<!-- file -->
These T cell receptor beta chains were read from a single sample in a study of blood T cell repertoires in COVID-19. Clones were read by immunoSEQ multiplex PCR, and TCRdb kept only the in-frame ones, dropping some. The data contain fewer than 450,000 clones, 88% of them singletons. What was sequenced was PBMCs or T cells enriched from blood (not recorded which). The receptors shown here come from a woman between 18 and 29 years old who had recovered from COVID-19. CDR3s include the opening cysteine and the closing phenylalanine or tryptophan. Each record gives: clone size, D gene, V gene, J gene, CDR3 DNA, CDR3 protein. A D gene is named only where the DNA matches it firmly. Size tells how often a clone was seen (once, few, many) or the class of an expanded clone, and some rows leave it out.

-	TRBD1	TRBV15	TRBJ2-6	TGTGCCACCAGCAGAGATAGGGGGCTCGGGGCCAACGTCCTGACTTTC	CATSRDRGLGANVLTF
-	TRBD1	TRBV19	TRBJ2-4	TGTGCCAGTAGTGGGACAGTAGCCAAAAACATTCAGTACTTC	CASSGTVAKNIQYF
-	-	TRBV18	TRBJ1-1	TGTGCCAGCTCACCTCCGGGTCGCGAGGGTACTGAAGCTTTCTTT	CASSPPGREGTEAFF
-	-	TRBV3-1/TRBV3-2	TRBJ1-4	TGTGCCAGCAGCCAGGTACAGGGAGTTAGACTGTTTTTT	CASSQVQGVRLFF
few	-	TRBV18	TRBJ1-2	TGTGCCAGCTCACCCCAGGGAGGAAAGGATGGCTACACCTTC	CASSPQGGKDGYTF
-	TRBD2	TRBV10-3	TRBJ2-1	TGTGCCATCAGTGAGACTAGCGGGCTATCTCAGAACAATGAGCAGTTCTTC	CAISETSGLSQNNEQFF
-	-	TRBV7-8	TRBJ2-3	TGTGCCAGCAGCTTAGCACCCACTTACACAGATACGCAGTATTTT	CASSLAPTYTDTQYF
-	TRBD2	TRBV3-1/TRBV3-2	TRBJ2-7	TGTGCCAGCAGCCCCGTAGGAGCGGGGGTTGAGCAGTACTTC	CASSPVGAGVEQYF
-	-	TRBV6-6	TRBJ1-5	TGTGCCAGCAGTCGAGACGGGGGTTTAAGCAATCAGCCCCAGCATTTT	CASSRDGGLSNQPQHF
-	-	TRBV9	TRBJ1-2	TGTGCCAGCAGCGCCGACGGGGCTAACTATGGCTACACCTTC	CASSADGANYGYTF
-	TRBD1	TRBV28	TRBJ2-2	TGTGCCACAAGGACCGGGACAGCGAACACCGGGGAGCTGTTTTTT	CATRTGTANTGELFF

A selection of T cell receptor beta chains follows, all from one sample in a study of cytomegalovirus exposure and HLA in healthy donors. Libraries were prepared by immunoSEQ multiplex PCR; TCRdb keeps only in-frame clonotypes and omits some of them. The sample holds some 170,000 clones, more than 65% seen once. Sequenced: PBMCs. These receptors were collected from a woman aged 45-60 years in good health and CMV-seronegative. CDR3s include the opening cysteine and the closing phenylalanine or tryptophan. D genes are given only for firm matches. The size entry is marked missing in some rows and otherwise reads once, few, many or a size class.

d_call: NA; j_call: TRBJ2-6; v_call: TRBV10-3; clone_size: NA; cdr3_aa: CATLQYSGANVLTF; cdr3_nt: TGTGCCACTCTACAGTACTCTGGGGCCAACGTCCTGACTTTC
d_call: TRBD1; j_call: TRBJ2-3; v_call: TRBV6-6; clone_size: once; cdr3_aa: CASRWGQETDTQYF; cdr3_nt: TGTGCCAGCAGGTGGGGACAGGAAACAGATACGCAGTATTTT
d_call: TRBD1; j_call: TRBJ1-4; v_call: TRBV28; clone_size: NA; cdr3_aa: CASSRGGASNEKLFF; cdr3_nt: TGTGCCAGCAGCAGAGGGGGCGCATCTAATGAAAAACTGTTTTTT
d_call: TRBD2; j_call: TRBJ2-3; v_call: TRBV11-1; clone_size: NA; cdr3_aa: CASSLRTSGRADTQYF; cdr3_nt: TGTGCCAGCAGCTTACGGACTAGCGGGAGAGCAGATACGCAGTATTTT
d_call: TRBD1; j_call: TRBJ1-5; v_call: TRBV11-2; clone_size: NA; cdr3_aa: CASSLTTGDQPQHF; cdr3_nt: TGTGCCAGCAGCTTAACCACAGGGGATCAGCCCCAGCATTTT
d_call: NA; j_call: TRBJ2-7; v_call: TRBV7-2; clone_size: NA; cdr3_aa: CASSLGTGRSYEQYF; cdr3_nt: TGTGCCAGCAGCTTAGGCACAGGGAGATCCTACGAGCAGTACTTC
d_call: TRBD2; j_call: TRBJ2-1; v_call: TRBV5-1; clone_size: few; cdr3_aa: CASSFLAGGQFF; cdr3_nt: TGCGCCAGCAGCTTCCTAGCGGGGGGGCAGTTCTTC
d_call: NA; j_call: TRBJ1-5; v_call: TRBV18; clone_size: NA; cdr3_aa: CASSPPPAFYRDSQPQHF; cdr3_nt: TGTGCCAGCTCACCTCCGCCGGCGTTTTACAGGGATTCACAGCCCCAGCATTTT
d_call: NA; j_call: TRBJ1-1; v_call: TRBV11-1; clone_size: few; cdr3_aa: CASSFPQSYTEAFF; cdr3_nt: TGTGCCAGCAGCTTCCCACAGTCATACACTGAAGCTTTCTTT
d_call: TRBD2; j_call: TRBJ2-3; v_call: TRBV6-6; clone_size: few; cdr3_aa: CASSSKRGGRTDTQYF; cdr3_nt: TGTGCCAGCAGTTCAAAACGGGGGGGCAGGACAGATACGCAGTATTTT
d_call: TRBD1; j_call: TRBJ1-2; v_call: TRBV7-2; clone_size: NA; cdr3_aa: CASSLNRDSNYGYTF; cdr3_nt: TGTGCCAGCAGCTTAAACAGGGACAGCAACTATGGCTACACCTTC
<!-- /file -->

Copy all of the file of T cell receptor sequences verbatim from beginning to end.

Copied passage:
These T cell receptor beta chains were read from a single sample in a study of blood T cell repertoires in COVID-19. Clones were read by immunoSEQ multiplex PCR, and TCRdb kept only the in-frame ones, dropping some. The data contain fewer than 450,000 clones, 88% of them singletons. What was sequenced was PBMCs or T cells enriched from blood (not recorded which). The receptors shown here come from a woman between 18 and 29 years old who had recovered from COVID-19. CDR3s include the opening cysteine and the closing phenylalanine or tryptophan. Each record gives: clone size, D gene, V gene, J gene, CDR3 DNA, CDR3 protein. A D gene is named only where the DNA matches it firmly. Size tells how often a clone was seen (once, few, many) or the class of an expanded clone, and some rows leave it out.

-	TRBD1	TRBV15	TRBJ2-6	TGTGCCACCAGCAGAGATAGGGGGCTCGGGGCCAACGTCCTGACTTTC	CATSRDRGLGANVLTF
-	TRBD1	TRBV19	TRBJ2-4	TGTGCCAGTAGTGGGACAGTAGCCAAAAACATTCAGTACTTC	CASSGTVAKNIQYF
-	-	TRBV18	TRBJ1-1	TGTGCCAGCTCACCTCCGGGTCGCGAGGGTACTGAAGCTTTCTTT	CASSPPGREGTEAFF
-	-	TRBV3-1/TRBV3-2	TRBJ1-4	TGTGCCAGCAGCCAGGTACAGGGAGTTAGACTGTTTTTT	CASSQVQGVRLFF
few	-	TRBV18	TRBJ1-2	TGTGCCAGCTCACCCCAGGGAGGAAAGGATGGCTACACCTTC	CASSPQGGKDGYTF
-	TRBD2	TRBV10-3	TRBJ2-1	TGTGCCATCAGTGAGACTAGCGGGCTATCTCAGAACAATGAGCAGTTCTTC	CAISETSGLSQNNEQFF
-	-	TRBV7-8	TRBJ2-3	TGTGCCAGCAGCTTAGCACCCACTTACACAGATACGCAGTATTTT	CASSLAPTYTDTQYF
-	TRBD2	TRBV3-1/TRBV3-2	TRBJ2-7	TGTGCCAGCAGCCCCGTAGGAGCGGGGGTTGAGCAGTACTTC	CASSPVGAGVEQYF
-	-	TRBV6-6	TRBJ1-5	TGTGCCAGCAGTCGAGACGGGGGTTTAAGCAATCAGCCCCAGCATTTT	CASSRDGGLSNQPQHF
-	-	TRBV9	TRBJ1-2	TGTGCCAGCAGCGCCGACGGGGCTAACTATGGCTACACCTTC	CASSADGANYGYTF
-	TRBD1	TRBV28	TRBJ2-2	TGTGCCACAAGGACCGGGACAGCGAACACCGGGGAGCTGTTTTTT	CATRTGTANTGELFF

A selection of T cell receptor beta chains follows, all from one sample in a study of cytomegalovirus exposure and HLA in healthy donors. Libraries were prepared by immunoSEQ multiplex PCR; TCRdb keeps only in-frame clonotypes and omits some of them. The sample holds some 170,000 clones, more than 65% seen once. Sequenced: PBMCs. These receptors were collected from a woman aged 45-60 years in good health and CMV-seronegative. CDR3s include the opening cysteine and the closing phenylalanine or tryptophan. D genes are given only for firm matches. The size entry is marked missing in some rows and otherwise reads once, few, many or a size class.

d_call: NA; j_call: TRBJ2-6; v_call: TRBV10-3; clone_size: NA; cdr3_aa: CATLQYSGANVLTF; cdr3_nt: TGTGCCACTCTACAGTACTCTGGGGCCAACGTCCTGACTTTC
d_call: TRBD1; j_call: TRBJ2-3; v_call: TRBV6-6; clone_size: once; cdr3_aa: CASRWGQETDTQYF; cdr3_nt: TGTGCCAGCAGGTGGGGACAGGAAACAGATACGCAGTATTTT
d_call: TRBD1; j_call: TRBJ1-4; v_call: TRBV28; clone_size: NA; cdr3_aa: CASSRGGASNEKLFF; cdr3_nt: TGTGCCAGCAGCAGAGGGGGCGCATCTAATGAAAAACTGTTTTTT
d_call: TRBD2; j_call: TRBJ2-3; v_call: TRBV11-1; clone_size: NA; cdr3_aa: CASSLRTSGRADTQYF; cdr3_nt: TGTGCCAGCAGCTTACGGACTAGCGGGAGAGCAGATACGCAGTATTTT
d_call: TRBD1; j_call: TRBJ1-5; v_call: TRBV11-2; clone_size: NA; cdr3_aa: CASSLTTGDQPQHF; cdr3_nt: TGTGCCAGCAGCTTAACCACAGGGGATCAGCCCCAGCATTTT
d_call: NA; j_call: TRBJ2-7; v_call: TRBV7-2; clone_size: NA; cdr3_aa: CASSLGTGRSYEQYF; cdr3_nt: TGTGCCAGCAGCTTAGGCACAGGGAGATCCTACGAGCAGTACTTC
d_call: TRBD2; j_call: TRBJ2-1; v_call: TRBV5-1; clone_size: few; cdr3_aa: CASSFLAGGQFF; cdr3_nt: TGCGCCAGCAGCTTCCTAGCGGGGGGGCAGTTCTTC
d_call: NA; j_call: TRBJ1-5; v_call: TRBV18; clone_size: NA; cdr3_aa: CASSPPPAFYRDSQPQHF; cdr3_nt: TGTGCCAGCTCACCTCCGCCGGCGTTTTACAGGGATTCACAGCCCCAGCATTTT
d_call: NA; j_call: TRBJ1-1; v_call: TRBV11-1; clone_size: few; cdr3_aa: CASSFPQSYTEAFF; cdr3_nt: TGTGCCAGCAGCTTCCCACAGTCATACACTGAAGCTTTCTTT
d_call: TRBD2; j_call: TRBJ2-3; v_call: TRBV6-6; clone_size: few; cdr3_aa: CASSSKRGGRTDTQYF; cdr3_nt: TGTGCCAGCAGTTCAAAACGGGGGGGCAGGACAGATACGCAGTATTTT
d_call: TRBD1; j_call: TRBJ1-2; v_call: TRBV7-2; clone_size: NA; cdr3_aa: CASSLNRDSNYGYTF; cdr3_nt: TGTGCCAGCAGCTTAAACAGGGACAGCAACTATGGCTACACCTTC